Control the Borders
By David Brin, Ph.D.
[image from CNet.com]
If I seemed to lean a little "left" in some of my earlier missives criticizing a worldwide drift toward crony-aristocratism, and then to the right in supporting a repair of the U.S. military, and then left again by pushing the vital importance of citizen-level resilience... then prepare for another of my patented sudden veers! Because I believe the Obama Administration can, should... and will... act swiftly to regain control over the borders of the United States. In fact, I will lay heavy odds that he does it very soon.
This may sound surprising, but it shouldn't, if you had been paying attention to one of the great ironies of the last 16 years -- one that lay in plain sight, largely unnoticed. As one of his first acts upon entering office, Bill Clinton doubled the number of field agents in the Border Patrol. And one of George W. Bush's first endeavors was to savagely undercut that service.
It sounds counter-intuitive, of course, and neither political party ever spoke up about it much. But the reasons are simple. Democrats like legal immigration, which results in lots of new voters and new union workers, while illegals drain resources, get embroiled (against their will) into crime, and prevent domestic programs from achieving full effectiveness. On the other hand, Republicans -- well, not your neighbors, but some influential people near the top of the party -- like access to pools of cheap, undocumented labor that won't talk back. Only when border state citizens began getting riled did the GOP start talking tough about immigration. And talk, for the most part, is all they ever did.
I fully expect the same political factors to apply under Barack Obama. Watch for a serious attempt to increase cross-border trade and legal human contacts, but to crack down on illegal crossers and smuggling. This change of emphasis also happens to be a good idea for enhancing homeland security. And those who are offended by this illustrate that "liberal" and "leftist" really are different terms that apply to different sets of political passions that are only allied most of the time. We must not assume that the former have to always cater to the latter.
What I further expect is a change in the tilt of immigration laws. There has to be a limit to the chain of "family re-uniting" visas. It isn't logical at all to make that the fundamental basis for ingress of new legal residents. It isn't even fair in a human sense, since families here can already send home remittances, but what about other people in the old countries? Don't they deserve a chance, too?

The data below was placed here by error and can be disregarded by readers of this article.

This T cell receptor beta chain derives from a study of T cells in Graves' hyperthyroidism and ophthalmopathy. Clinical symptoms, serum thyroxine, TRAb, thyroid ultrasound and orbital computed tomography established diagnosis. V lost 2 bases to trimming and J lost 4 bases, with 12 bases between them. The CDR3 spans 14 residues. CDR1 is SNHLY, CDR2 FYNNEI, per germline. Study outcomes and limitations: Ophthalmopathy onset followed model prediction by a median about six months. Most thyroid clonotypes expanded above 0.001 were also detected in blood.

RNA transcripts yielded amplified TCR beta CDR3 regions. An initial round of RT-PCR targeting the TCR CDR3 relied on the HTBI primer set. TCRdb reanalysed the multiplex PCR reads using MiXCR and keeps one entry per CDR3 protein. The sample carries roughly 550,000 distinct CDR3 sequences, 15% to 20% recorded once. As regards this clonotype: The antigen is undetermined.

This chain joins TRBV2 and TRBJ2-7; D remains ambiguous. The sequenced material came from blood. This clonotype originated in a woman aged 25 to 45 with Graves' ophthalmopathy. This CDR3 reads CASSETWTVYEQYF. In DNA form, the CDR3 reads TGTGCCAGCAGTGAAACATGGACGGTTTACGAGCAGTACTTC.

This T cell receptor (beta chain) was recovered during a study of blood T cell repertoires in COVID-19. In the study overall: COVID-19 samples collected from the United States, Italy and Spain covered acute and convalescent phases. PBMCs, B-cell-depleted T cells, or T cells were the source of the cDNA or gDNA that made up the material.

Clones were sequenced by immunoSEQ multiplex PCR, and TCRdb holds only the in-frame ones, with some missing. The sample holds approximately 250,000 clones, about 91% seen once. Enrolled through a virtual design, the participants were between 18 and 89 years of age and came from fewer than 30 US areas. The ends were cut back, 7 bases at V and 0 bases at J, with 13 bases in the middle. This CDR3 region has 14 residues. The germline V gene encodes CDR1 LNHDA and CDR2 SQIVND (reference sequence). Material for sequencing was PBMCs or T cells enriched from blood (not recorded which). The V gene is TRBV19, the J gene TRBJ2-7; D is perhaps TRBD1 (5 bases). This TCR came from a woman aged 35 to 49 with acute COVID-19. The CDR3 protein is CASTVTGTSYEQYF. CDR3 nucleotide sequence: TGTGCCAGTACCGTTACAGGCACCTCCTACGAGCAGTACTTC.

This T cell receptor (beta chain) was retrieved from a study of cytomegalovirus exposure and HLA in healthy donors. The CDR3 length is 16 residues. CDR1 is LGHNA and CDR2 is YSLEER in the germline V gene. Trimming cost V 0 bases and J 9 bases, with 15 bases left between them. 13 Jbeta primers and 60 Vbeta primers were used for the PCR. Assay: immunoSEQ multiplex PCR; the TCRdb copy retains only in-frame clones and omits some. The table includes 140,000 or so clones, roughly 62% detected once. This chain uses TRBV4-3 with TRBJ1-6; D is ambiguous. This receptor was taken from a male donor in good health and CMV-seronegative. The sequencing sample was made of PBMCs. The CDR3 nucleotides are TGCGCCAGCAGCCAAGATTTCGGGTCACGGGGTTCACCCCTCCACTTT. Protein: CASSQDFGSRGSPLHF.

Let there be no mistake, I am proud of America's heritage -- and present-day status -- as the world's leader (by far) in offering opportunities to hope-filled people from all over the globe. Diversity is our greatest strength and immigrants often give far more than they take. Anybody who takes this posting as xenophobic simply doesn't get it.
Nevertheless, as a nation, we have a right to have immigration be orderly and legal, at a pace that doesn't overstrain services. So long as we continue to be generous and prudently open, overall, immigration can even be tuned to benefit America in directly tangible ways. For example, by restoring somewhat of a merit system, especially when it comes to skilled workers that our industries desperately need, or allowing some of the foreign graduate students who we have (expensively) trained to stay and add their brilliance to our stew. After all, half a million people is half a million people. There's no rule of honor or nature that says we can't look for some of them to enter as a win-win deal.
America deserves plaudits for being the nation of fresh starts. It is a moral claim that can never be taken away from us. But we have to use some basis to choose among those wanting in, and doing so in an orderly and rational way -- one that is both generous and in keeping with our own best interests.
[image from M2SYS Blog on Biometric Technology]